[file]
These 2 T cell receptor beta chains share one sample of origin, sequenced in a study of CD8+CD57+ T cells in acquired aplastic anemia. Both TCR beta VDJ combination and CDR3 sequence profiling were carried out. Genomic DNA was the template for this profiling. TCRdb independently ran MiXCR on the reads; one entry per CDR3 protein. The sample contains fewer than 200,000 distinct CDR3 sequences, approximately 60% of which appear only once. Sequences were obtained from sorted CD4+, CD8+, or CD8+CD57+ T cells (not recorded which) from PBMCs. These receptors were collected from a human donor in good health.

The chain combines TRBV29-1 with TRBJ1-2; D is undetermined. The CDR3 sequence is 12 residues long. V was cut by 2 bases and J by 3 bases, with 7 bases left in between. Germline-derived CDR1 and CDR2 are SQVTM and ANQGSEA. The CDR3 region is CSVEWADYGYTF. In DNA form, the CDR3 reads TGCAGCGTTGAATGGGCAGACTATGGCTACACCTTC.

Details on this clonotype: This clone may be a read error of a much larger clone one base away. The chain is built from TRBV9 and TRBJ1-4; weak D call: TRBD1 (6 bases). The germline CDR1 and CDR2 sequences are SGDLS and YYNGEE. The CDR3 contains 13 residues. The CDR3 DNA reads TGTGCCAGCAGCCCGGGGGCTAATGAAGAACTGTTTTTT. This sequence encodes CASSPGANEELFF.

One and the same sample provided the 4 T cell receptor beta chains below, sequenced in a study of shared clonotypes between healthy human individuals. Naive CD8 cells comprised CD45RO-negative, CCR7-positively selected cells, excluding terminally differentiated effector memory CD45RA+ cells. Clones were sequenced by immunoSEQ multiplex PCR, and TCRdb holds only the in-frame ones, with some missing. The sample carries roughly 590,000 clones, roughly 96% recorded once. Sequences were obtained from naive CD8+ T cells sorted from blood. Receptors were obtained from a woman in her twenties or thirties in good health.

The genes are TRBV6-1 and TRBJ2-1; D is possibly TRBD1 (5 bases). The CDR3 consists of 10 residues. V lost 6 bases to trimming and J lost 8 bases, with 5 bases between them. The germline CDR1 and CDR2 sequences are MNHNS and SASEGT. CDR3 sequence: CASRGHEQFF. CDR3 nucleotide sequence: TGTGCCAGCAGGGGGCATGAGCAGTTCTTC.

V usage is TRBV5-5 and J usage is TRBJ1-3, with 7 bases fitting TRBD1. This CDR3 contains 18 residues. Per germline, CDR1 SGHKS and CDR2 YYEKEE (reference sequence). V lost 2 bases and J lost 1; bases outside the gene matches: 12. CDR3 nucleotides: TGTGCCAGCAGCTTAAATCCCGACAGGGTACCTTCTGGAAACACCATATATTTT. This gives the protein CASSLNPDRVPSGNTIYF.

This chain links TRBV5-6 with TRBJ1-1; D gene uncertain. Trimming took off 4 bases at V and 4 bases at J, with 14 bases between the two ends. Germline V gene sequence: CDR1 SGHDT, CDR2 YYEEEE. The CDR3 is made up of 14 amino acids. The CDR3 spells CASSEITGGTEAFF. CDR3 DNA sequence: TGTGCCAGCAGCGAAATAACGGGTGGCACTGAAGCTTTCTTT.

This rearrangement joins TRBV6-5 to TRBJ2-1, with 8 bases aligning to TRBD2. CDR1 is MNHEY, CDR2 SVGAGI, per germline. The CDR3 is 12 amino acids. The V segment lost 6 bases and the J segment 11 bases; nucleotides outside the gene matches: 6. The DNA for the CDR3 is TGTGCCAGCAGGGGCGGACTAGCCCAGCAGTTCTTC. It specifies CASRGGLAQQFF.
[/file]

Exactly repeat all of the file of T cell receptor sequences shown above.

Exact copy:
These 2 T cell receptor beta chains share one sample of origin, sequenced in a study of CD8+CD57+ T cells in acquired aplastic anemia. Both TCR beta VDJ combination and CDR3 sequence profiling were carried out. Genomic DNA was the template for this profiling. TCRdb independently ran MiXCR on the reads; one entry per CDR3 protein. The sample contains fewer than 200,000 distinct CDR3 sequences, approximately 60% of which appear only once. Sequences were obtained from sorted CD4+, CD8+, or CD8+CD57+ T cells (not recorded which) from PBMCs. These receptors were collected from a human donor in good health.

The chain combines TRBV29-1 with TRBJ1-2; D is undetermined. The CDR3 sequence is 12 residues long. V was cut by 2 bases and J by 3 bases, with 7 bases left in between. Germline-derived CDR1 and CDR2 are SQVTM and ANQGSEA. The CDR3 region is CSVEWADYGYTF. In DNA form, the CDR3 reads TGCAGCGTTGAATGGGCAGACTATGGCTACACCTTC.

Details on this clonotype: This clone may be a read error of a much larger clone one base away. The chain is built from TRBV9 and TRBJ1-4; weak D call: TRBD1 (6 bases). The germline CDR1 and CDR2 sequences are SGDLS and YYNGEE. The CDR3 contains 13 residues. The CDR3 DNA reads TGTGCCAGCAGCCCGGGGGCTAATGAAGAACTGTTTTTT. This sequence encodes CASSPGANEELFF.

One and the same sample provided the 4 T cell receptor beta chains below, sequenced in a study of shared clonotypes between healthy human individuals. Naive CD8 cells comprised CD45RO-negative, CCR7-positively selected cells, excluding terminally differentiated effector memory CD45RA+ cells. Clones were sequenced by immunoSEQ multiplex PCR, and TCRdb holds only the in-frame ones, with some missing. The sample carries roughly 590,000 clones, roughly 96% recorded once. Sequences were obtained from naive CD8+ T cells sorted from blood. Receptors were obtained from a woman in her twenties or thirties in good health.

The genes are TRBV6-1 and TRBJ2-1; D is possibly TRBD1 (5 bases). The CDR3 consists of 10 residues. V lost 6 bases to trimming and J lost 8 bases, with 5 bases between them. The germline CDR1 and CDR2 sequences are MNHNS and SASEGT. CDR3 sequence: CASRGHEQFF. CDR3 nucleotide sequence: TGTGCCAGCAGGGGGCATGAGCAGTTCTTC.

V usage is TRBV5-5 and J usage is TRBJ1-3, with 7 bases fitting TRBD1. This CDR3 contains 18 residues. Per germline, CDR1 SGHKS and CDR2 YYEKEE (reference sequence). V lost 2 bases and J lost 1; bases outside the gene matches: 12. CDR3 nucleotides: TGTGCCAGCAGCTTAAATCCCGACAGGGTACCTTCTGGAAACACCATATATTTT. This gives the protein CASSLNPDRVPSGNTIYF.

This chain links TRBV5-6 with TRBJ1-1; D gene uncertain. Trimming took off 4 bases at V and 4 bases at J, with 14 bases between the two ends. Germline V gene sequence: CDR1 SGHDT, CDR2 YYEEEE. The CDR3 is made up of 14 amino acids. The CDR3 spells CASSEITGGTEAFF. CDR3 DNA sequence: TGTGCCAGCAGCGAAATAACGGGTGGCACTGAAGCTTTCTTT.

This rearrangement joins TRBV6-5 to TRBJ2-1, with 8 bases aligning to TRBD2. CDR1 is MNHEY, CDR2 SVGAGI, per germline. The CDR3 is 12 amino acids. The V segment lost 6 bases and the J segment 11 bases; nucleotides outside the gene matches: 6. The DNA for the CDR3 is TGTGCCAGCAGGGGCGGACTAGCCCAGCAGTTCTTC. It specifies CASRGGLAQQFF.